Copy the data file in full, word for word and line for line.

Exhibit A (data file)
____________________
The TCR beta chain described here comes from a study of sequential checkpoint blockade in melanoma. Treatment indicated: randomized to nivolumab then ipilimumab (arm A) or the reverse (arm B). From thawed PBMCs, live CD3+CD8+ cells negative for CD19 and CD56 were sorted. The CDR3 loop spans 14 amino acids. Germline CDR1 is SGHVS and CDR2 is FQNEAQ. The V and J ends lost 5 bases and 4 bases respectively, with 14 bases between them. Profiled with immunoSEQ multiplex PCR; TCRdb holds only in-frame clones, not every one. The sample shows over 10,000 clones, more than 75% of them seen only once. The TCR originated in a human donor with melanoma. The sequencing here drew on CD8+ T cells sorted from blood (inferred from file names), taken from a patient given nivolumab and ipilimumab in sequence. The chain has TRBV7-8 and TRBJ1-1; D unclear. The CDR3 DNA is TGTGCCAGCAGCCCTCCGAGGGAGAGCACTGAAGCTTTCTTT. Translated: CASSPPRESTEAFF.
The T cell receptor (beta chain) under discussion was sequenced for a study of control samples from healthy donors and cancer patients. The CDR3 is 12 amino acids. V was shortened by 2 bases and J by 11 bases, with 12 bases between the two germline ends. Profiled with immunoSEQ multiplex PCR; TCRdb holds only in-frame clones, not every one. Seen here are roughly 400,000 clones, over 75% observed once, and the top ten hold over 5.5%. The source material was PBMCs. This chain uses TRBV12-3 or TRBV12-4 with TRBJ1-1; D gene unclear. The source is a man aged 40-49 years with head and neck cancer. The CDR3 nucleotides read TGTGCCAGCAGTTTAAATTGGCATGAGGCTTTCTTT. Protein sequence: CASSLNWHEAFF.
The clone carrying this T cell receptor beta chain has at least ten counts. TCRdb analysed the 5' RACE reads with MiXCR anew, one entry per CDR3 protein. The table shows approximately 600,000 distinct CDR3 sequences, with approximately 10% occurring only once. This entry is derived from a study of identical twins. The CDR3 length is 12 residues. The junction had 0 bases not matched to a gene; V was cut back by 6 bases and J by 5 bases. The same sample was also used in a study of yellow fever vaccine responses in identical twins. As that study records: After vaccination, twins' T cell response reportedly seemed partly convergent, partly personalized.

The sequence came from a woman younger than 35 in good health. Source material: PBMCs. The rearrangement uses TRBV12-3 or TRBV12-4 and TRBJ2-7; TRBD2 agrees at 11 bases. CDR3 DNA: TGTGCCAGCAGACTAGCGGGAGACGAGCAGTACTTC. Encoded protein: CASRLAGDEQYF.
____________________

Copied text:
The TCR beta chain described here comes from a study of sequential checkpoint blockade in melanoma. Treatment indicated: randomized to nivolumab then ipilimumab (arm A) or the reverse (arm B). From thawed PBMCs, live CD3+CD8+ cells negative for CD19 and CD56 were sorted. The CDR3 loop spans 14 amino acids. Germline CDR1 is SGHVS and CDR2 is FQNEAQ. The V and J ends lost 5 bases and 4 bases respectively, with 14 bases between them. Profiled with immunoSEQ multiplex PCR; TCRdb holds only in-frame clones, not every one. The sample shows over 10,000 clones, more than 75% of them seen only once. The TCR originated in a human donor with melanoma. The sequencing here drew on CD8+ T cells sorted from blood (inferred from file names), taken from a patient given nivolumab and ipilimumab in sequence. The chain has TRBV7-8 and TRBJ1-1; D unclear. The CDR3 DNA is TGTGCCAGCAGCCCTCCGAGGGAGAGCACTGAAGCTTTCTTT. Translated: CASSPPRESTEAFF.
The T cell receptor (beta chain) under discussion was sequenced for a study of control samples from healthy donors and cancer patients. The CDR3 is 12 amino acids. V was shortened by 2 bases and J by 11 bases, with 12 bases between the two germline ends. Profiled with immunoSEQ multiplex PCR; TCRdb holds only in-frame clones, not every one. Seen here are roughly 400,000 clones, over 75% observed once, and the top ten hold over 5.5%. The source material was PBMCs. This chain uses TRBV12-3 or TRBV12-4 with TRBJ1-1; D gene unclear. The source is a man aged 40-49 years with head and neck cancer. The CDR3 nucleotides read TGTGCCAGCAGTTTAAATTGGCATGAGGCTTTCTTT. Protein sequence: CASSLNWHEAFF.
The clone carrying this T cell receptor beta chain has at least ten counts. TCRdb analysed the 5' RACE reads with MiXCR anew, one entry per CDR3 protein. The table shows approximately 600,000 distinct CDR3 sequences, with approximately 10% occurring only once. This entry is derived from a study of identical twins. The CDR3 length is 12 residues. The junction had 0 bases not matched to a gene; V was cut back by 6 bases and J by 5 bases. The same sample was also used in a study of yellow fever vaccine responses in identical twins. As that study records: After vaccination, twins' T cell response reportedly seemed partly convergent, partly personalized.

The sequence came from a woman younger than 35 in good health. Source material: PBMCs. The rearrangement uses TRBV12-3 or TRBV12-4 and TRBJ2-7; TRBD2 agrees at 11 bases. CDR3 DNA: TGTGCCAGCAGACTAGCGGGAGACGAGCAGTACTTC. Encoded protein: CASRLAGDEQYF.